The Treasury market has historically been exempt from many FINRA rules. The SEC is working with FINRA to determine whether those exemptions have outlived their usefulness. We hope you will carry on this work. The US Treasury market is, by far, the most lightly regulated market in the US. Historically, the sophistication of the participants and the preponderance of dealers justified this. Today, while investors remain sophisticated from a financial perspective, their capacity to adapt to technological change varies widely. The role of the dealers has also been diminished, and the ways in which customers source liquidity are rapidly changing. Market forces can solve most of these problems but uniform, enforceable market practice standards woul channel those forces more efficiently.
With respect to central clearing, there is a strong preference for it from most market participants, but there is little agreement as to how to bring it about. This is an issue of particular concern to Direct Match as a last-minute withdrawal of a bi-lateral clearing relationship caused a near-death experience of the firm. The absence of central clearing in the Treasury market serves as a moat between the end investors and the majority of liquidity providers, and hamstrings the efforts of innovators to solve market structure problems. The Treasury Department should work together with market participants and encourage them to work out a solution that balances the need for certainty with the economics of all participants.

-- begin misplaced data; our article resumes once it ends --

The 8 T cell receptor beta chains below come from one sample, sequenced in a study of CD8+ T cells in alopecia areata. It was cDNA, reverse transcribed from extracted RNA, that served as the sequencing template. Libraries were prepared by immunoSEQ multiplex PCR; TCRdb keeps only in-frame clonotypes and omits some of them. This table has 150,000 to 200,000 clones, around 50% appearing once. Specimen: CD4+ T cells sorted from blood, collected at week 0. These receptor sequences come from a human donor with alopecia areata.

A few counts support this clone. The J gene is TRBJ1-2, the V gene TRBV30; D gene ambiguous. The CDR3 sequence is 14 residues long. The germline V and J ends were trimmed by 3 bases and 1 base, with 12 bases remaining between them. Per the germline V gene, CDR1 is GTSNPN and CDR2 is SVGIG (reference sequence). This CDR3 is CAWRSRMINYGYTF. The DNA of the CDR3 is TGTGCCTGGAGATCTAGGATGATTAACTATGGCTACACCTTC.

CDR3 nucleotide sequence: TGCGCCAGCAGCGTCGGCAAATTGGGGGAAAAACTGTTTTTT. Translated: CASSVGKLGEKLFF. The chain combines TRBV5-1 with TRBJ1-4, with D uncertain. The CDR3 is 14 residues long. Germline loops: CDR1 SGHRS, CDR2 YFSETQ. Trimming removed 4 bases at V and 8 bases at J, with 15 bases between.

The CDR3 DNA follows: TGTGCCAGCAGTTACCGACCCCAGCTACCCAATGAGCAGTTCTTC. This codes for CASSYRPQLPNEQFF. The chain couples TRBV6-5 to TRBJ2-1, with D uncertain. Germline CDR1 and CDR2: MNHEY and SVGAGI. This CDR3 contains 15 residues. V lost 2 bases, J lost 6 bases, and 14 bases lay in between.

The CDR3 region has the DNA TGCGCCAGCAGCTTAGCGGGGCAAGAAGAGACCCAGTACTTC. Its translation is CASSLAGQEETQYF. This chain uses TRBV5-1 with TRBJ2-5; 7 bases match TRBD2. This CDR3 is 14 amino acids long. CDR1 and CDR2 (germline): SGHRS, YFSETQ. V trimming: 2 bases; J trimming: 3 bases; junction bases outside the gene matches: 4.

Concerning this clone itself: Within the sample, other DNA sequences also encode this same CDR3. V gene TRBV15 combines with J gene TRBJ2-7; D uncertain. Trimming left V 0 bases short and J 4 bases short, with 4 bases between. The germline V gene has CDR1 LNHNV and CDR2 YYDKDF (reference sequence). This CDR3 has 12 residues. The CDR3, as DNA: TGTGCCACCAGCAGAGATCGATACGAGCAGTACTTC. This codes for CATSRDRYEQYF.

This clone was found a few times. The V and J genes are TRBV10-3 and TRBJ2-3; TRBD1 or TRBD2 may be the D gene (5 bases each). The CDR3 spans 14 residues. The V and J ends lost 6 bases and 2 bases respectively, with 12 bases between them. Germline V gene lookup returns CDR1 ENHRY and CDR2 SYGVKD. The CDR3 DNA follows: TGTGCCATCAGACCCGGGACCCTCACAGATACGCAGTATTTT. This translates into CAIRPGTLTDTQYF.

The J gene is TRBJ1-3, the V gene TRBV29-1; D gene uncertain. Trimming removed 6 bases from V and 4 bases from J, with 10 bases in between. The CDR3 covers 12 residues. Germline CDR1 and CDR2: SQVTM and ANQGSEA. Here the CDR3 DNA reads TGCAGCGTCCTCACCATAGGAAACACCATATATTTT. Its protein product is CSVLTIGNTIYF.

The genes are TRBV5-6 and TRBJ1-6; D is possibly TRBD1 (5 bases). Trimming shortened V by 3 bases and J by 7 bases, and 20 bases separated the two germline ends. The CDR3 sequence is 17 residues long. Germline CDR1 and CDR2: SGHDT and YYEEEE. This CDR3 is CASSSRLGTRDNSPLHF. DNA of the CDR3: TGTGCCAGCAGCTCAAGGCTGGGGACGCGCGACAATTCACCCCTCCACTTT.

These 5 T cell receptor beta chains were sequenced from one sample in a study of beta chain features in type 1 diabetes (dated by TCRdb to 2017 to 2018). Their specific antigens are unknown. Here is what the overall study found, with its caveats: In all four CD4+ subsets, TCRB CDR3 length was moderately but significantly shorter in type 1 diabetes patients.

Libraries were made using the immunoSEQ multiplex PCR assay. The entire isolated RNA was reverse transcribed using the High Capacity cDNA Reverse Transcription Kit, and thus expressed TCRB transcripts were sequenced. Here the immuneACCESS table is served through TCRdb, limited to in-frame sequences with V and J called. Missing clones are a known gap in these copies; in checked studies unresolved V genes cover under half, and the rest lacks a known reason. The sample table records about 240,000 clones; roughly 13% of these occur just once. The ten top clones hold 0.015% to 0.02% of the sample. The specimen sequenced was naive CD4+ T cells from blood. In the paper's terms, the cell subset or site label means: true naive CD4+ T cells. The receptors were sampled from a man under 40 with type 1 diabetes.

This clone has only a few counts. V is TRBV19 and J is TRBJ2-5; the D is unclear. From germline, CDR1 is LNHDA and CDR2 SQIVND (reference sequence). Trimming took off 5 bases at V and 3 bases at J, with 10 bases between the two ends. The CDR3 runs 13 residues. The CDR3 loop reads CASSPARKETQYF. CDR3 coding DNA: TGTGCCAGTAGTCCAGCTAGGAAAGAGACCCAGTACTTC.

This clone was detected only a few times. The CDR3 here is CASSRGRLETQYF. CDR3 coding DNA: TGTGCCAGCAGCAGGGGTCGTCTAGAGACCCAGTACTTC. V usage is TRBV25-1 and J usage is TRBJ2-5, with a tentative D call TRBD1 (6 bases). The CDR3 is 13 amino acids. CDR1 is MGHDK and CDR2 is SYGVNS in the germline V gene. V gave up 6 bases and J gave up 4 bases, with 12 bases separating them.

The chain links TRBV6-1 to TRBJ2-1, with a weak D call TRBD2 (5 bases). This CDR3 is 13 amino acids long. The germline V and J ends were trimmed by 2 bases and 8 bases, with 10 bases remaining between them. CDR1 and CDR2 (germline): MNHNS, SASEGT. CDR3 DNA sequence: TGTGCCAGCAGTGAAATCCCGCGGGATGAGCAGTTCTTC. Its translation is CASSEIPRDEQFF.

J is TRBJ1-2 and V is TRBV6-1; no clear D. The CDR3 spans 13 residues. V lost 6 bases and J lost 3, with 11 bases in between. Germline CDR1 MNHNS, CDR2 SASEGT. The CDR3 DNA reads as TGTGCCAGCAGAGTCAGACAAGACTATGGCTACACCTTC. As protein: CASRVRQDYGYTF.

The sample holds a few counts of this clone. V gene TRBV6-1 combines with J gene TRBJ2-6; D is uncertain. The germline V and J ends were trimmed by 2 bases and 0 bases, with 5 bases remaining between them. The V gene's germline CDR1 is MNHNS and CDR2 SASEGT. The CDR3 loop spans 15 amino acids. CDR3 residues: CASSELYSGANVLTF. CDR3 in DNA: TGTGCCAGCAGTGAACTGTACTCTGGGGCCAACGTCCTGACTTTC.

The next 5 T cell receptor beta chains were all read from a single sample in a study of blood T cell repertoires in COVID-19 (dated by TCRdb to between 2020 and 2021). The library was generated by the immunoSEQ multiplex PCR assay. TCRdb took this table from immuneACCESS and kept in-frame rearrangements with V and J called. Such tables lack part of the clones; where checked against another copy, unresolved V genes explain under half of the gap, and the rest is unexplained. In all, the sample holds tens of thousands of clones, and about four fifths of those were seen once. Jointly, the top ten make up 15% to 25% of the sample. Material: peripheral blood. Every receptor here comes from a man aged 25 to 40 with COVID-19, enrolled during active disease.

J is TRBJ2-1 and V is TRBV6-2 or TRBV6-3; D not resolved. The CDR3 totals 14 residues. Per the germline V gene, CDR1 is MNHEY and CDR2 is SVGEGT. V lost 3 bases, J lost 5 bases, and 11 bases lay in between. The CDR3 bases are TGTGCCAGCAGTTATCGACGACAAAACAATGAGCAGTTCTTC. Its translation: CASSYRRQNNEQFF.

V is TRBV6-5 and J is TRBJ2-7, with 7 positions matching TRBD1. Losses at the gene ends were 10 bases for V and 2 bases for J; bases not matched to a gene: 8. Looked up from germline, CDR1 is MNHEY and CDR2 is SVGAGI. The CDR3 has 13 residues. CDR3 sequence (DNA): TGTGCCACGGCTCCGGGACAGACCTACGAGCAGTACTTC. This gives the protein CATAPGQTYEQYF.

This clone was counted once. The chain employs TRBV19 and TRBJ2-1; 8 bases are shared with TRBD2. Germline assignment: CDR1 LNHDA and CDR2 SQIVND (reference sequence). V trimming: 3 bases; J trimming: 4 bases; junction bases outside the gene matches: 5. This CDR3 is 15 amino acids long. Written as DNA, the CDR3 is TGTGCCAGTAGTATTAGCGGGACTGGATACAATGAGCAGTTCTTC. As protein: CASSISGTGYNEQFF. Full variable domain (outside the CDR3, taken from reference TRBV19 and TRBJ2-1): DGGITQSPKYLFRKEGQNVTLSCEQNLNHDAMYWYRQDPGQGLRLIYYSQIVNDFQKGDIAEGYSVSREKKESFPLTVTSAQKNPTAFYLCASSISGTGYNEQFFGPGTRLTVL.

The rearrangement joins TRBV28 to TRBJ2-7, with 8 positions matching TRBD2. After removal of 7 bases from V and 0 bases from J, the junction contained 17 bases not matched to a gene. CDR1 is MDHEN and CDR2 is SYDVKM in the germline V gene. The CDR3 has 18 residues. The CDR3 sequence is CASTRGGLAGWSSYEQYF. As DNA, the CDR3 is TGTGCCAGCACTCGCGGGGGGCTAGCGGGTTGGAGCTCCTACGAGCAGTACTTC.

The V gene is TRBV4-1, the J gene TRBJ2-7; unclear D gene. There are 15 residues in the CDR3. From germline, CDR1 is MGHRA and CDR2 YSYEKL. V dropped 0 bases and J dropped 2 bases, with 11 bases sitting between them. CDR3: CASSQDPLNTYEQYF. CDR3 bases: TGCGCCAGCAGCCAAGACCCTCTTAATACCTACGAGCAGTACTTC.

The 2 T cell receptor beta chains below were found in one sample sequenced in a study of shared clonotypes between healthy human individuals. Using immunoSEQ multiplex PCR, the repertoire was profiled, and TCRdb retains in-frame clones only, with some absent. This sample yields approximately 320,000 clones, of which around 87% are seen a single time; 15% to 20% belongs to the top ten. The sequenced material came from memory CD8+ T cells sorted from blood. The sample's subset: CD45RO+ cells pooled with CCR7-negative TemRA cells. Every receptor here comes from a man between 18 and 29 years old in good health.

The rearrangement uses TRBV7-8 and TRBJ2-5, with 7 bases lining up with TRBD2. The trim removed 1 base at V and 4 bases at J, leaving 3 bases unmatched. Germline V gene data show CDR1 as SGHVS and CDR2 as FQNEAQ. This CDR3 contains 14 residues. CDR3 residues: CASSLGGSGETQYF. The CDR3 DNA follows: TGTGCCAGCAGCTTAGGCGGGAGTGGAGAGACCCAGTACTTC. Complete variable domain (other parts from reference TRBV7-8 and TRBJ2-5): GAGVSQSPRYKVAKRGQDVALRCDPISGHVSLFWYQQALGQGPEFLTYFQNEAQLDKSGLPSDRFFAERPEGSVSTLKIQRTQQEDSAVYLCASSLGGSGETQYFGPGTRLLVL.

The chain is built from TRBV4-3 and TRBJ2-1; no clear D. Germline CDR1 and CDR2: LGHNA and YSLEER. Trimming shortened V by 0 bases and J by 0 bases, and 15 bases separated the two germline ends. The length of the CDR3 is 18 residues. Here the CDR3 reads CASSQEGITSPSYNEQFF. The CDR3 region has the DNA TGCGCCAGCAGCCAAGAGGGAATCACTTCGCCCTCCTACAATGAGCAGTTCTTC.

In closing, I hope that once you take office that you will make the continuance of Treasury market structure reform one of your top priorities. The departures of Mary Jo White from the SEC and Antonio Weiss from the Treasury leave much unfinished work. The fiscal plans of the Trump Administration and the end of extraordinary monetary policy during your tenure will present great challenges to the Treasury market on top of the existing structural issues. The more robust the secondary market for Treasuries, the easier it will be to navigate the challenges that lie ahead. These issues are not partisan. Capital constraints and electronic trading will proceed regardless of the party in power and its regulatory philosophy. Direct Match is hard at work on these problems, delivering a market-based solution that will welcome all participants to a single venue. Direct Match would like to welcome you back to the fixed income world, and we hope that you share our concerns for the market structure for US Treasury securities. We and other Treasury market participants look forward to working with you to improve it.